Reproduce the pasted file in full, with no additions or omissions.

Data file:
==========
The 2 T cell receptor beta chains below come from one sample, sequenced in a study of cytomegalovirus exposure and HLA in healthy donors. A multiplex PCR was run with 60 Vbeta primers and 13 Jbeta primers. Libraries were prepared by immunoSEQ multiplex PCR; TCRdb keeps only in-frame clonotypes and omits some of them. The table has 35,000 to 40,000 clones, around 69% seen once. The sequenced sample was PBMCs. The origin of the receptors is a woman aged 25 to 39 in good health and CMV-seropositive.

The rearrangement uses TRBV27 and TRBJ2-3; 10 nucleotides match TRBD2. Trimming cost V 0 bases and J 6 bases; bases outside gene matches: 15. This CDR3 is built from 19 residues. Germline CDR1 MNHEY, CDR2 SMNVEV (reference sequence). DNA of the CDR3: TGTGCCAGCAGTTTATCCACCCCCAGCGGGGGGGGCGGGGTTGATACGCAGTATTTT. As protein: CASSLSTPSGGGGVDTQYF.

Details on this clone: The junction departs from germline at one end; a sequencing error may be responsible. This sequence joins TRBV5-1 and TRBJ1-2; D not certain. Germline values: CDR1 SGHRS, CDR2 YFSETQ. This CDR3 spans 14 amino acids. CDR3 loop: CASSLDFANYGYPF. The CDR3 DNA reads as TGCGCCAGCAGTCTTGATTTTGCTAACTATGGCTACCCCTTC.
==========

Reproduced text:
The 2 T cell receptor beta chains below come from one sample, sequenced in a study of cytomegalovirus exposure and HLA in healthy donors. A multiplex PCR was run with 60 Vbeta primers and 13 Jbeta primers. Libraries were prepared by immunoSEQ multiplex PCR; TCRdb keeps only in-frame clonotypes and omits some of them. The table has 35,000 to 40,000 clones, around 69% seen once. The sequenced sample was PBMCs. The origin of the receptors is a woman aged 25 to 39 in good health and CMV-seropositive.

The rearrangement uses TRBV27 and TRBJ2-3; 10 nucleotides match TRBD2. Trimming cost V 0 bases and J 6 bases; bases outside gene matches: 15. This CDR3 is built from 19 residues. Germline CDR1 MNHEY, CDR2 SMNVEV (reference sequence). DNA of the CDR3: TGTGCCAGCAGTTTATCCACCCCCAGCGGGGGGGGCGGGGTTGATACGCAGTATTTT. As protein: CASSLSTPSGGGGVDTQYF.

Details on this clone: The junction departs from germline at one end; a sequencing error may be responsible. This sequence joins TRBV5-1 and TRBJ1-2; D not certain. Germline values: CDR1 SGHRS, CDR2 YFSETQ. This CDR3 spans 14 amino acids. CDR3 loop: CASSLDFANYGYPF. The CDR3 DNA reads as TGCGCCAGCAGTCTTGATTTTGCTAACTATGGCTACCCCTTC.